Is Hawthorn Thorny? Orange Berries

Is Hawthorn Thorny? Orange Berries – Fruit of four different species of Crataegus (clockwise from top left: C. coccinea, C. punctata, C. ambigua, and C. douglasii)

Mayflower, or hawberry, is a gus of several hundred species of shrubs and trees in the family Rosaceae,

Is Hawthorn Thorny? Orange Berries

Native to temperate regions of the northern hemisphere in Europe, Asia, North Africa and North America. The name “hawthorn” was originally applied to species native to northern Europe, particularly the common hawthorn C. monogyna, and the unmodified name is often used in Britain and Ireland. The name is now also applied to the tire gus and the related Asian gus Rhaphiolepis.

Small Orange Berries With Green Leaves. Hawthorn Autumn Berries. Soft Focus Stock Image

The geric epithet, Crataegus, is derived from the Greek kratos “strong” due to the great strength of the wood and akis “sharp”, referring to the thorns of certain species.

The name haw, originally an Old English term for hedge (from the Anglo-Saxon term haguthorn, “a fce with thorns”),

With small pome fruits and (usually) spiny branches. The most common type of bark is smooth gray in young individuals, developing shallow longitudinal fissures with narrow ridges in older trees. Thorns are small, pointed branches that arise either from other branches or from the trunk, and are usually 1–3 cm (1 ⁄2–1 in) long (recorded up to

). The leaves grow spirally arranged on long shoots and in clusters on spurred shoots on branches or twigs. The leaves of most species have lobed or serrated margins and are somewhat variable in shape. The fruit, sometimes called “haw”, resembles a berry but structurally a pip containing from one to five pyres which resemble the “pits” of plums, peaches, etc., which are drupaceous fruits of the same subfamily.

Foraging 101: How To Identify And Harvest Hawthorn

The number of species in the gus depends on taxonomic interpretation. Some botanists in the past have recognized 1000 or more species,

The gus probably first appeared in the Eoce, the ancestral area probably being eastern North America and Europe, which at that time remained closely linked due to the North Atlantic land bridge . The earliest known leaves of gus from the Eoce of North America, the earliest leaves of Europe from the Oligoce.

Hawthorns provide food and shelter for many species of birds and mammals, and the flowers are important for many nectar-eating insects. Hawthorns are also used as food plants by the larvae of a large number of Lepidoptera species, such as the lesser egg moth, E. lanestris. The haws are important for wildlife in winter, especially thrushes and waxwings; these birds eat the haws and disperse the seeds in their droppings.

The “haws” or fruits of the common hawthorn, C. monogyna, are edible. In the UK they are sometimes used to make jelly or homemade wine.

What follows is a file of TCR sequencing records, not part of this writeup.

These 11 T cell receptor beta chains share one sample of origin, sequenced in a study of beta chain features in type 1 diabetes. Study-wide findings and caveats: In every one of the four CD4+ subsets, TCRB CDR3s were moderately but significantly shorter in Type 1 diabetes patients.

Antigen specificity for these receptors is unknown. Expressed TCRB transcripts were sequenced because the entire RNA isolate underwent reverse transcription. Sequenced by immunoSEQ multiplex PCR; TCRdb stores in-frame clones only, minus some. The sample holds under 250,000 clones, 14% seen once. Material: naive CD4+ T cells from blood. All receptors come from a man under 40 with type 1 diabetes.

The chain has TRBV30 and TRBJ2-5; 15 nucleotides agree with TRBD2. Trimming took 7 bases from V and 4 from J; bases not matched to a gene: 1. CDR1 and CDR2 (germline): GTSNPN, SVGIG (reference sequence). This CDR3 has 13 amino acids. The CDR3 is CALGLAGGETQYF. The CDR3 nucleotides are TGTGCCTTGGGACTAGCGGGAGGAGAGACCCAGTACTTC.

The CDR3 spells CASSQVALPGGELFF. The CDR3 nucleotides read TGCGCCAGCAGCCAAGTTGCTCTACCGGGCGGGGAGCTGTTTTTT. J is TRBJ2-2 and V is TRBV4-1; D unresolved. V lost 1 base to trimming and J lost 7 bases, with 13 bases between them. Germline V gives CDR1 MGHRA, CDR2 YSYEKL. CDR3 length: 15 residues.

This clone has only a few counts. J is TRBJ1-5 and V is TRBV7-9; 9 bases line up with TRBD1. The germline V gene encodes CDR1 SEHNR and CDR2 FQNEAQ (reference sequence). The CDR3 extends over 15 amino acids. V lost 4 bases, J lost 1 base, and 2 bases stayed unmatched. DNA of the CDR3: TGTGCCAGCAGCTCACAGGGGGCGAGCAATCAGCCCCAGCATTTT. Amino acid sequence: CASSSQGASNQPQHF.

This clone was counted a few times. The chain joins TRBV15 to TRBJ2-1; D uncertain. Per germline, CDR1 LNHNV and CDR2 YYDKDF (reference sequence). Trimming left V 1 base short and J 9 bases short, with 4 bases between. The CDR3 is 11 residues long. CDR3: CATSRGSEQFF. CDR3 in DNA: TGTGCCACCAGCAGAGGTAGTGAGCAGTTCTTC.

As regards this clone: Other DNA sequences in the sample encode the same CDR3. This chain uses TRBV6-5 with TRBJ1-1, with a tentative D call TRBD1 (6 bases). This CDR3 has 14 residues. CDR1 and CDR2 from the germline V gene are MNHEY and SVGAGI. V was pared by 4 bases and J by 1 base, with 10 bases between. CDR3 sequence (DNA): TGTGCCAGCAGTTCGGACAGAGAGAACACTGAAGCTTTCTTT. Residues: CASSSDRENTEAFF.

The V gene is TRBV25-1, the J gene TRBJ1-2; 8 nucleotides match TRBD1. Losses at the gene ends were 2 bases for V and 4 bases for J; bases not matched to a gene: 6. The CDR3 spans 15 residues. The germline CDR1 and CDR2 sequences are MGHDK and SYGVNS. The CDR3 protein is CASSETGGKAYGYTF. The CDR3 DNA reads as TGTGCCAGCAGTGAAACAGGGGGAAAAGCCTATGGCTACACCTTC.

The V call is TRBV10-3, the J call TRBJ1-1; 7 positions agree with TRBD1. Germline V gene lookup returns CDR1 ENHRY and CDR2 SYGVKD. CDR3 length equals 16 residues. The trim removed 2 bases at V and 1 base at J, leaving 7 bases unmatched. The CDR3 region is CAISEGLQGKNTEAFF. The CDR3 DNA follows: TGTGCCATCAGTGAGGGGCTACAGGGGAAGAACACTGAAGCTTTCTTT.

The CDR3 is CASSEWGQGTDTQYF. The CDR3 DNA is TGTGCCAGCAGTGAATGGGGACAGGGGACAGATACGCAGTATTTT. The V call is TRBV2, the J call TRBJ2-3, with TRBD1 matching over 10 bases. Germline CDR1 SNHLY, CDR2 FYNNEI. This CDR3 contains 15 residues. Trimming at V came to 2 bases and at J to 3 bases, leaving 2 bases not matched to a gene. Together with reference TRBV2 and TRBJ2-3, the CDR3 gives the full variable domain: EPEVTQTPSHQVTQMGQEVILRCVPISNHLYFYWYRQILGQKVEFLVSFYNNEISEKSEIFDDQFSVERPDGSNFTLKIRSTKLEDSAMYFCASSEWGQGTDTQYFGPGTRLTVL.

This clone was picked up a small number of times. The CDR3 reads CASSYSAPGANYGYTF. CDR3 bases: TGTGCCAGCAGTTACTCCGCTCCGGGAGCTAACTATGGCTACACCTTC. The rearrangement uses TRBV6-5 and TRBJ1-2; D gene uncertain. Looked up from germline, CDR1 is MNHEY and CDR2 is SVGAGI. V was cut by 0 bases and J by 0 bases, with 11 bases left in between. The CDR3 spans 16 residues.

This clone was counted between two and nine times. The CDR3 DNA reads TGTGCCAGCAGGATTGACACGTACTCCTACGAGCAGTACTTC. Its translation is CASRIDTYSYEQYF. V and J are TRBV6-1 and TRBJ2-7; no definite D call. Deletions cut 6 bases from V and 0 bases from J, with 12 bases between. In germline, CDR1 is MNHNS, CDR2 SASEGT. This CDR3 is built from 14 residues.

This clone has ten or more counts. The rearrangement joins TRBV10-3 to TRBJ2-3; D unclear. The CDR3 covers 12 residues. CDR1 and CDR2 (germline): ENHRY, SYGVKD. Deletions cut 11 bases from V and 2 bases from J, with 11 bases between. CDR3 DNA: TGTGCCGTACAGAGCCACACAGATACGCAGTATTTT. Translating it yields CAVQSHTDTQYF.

Thornless Cockspur Hawthorn

The leaves are edible, and if picked in the spring while still young, they are easier to use in salads.

The young leaves and flower buds, also edible, are called “bread and cheese” in the rural gland.

In the southern United States, the fruits of three native species are collectively known as mayhaws and are made into jellies that are considered a delicacy. The Kutai people of northwestern North America used red and black hawthorn fruits for food.

On Manitoulin Island, Ontario, some species with red fruits are called hawberries. During colonization, European settlers ate these fruits during the winter as their only remaining food source. People born on the island are now called haweaters.

Hawthorn, May, Maythorn, Whitethorn, Crataegus Monogyna/laevigata

The fruits of Crataegus mexicana are known in Mexico as tejocotes and are eaten raw, cooked or in jam during the winter. They are stuffed into the pinatas brok during the traditional pre-Christmas party known as Las Posadas. They are also cooked with other fruits to prepare a Christmas punch. Mixing tejocote paste, sugar, and chili powder produces a popular Mexican candy called rielitos, which is made by several brands.

The 4 cm fruits of Crataegus pinnatifida (Chinese hawthorn) are tart, bright red and resemble small crabapple fruits. They are used to make many types of Chinese snacks including haw flakes and being coated in sugar syrup and put on a tanghulu stick. The fruits, called 山楂 shān zhā in Chinese, are also used to produce jams, jellies, juices, liquors and other beverages; these could in turn be used in other dishes (e.g. many older Cantonese sweet and sour sauce recipes call shānzhā jam). In South Korea, a liquor called sansachun (산사춘) is made from the fruit.

In Iran, the fruits of Crataegus (including Crataegus azarolus var. aronia, as well as other species) are known as zâlzâlak and are eaten raw as a snack or made into jam known by the same name.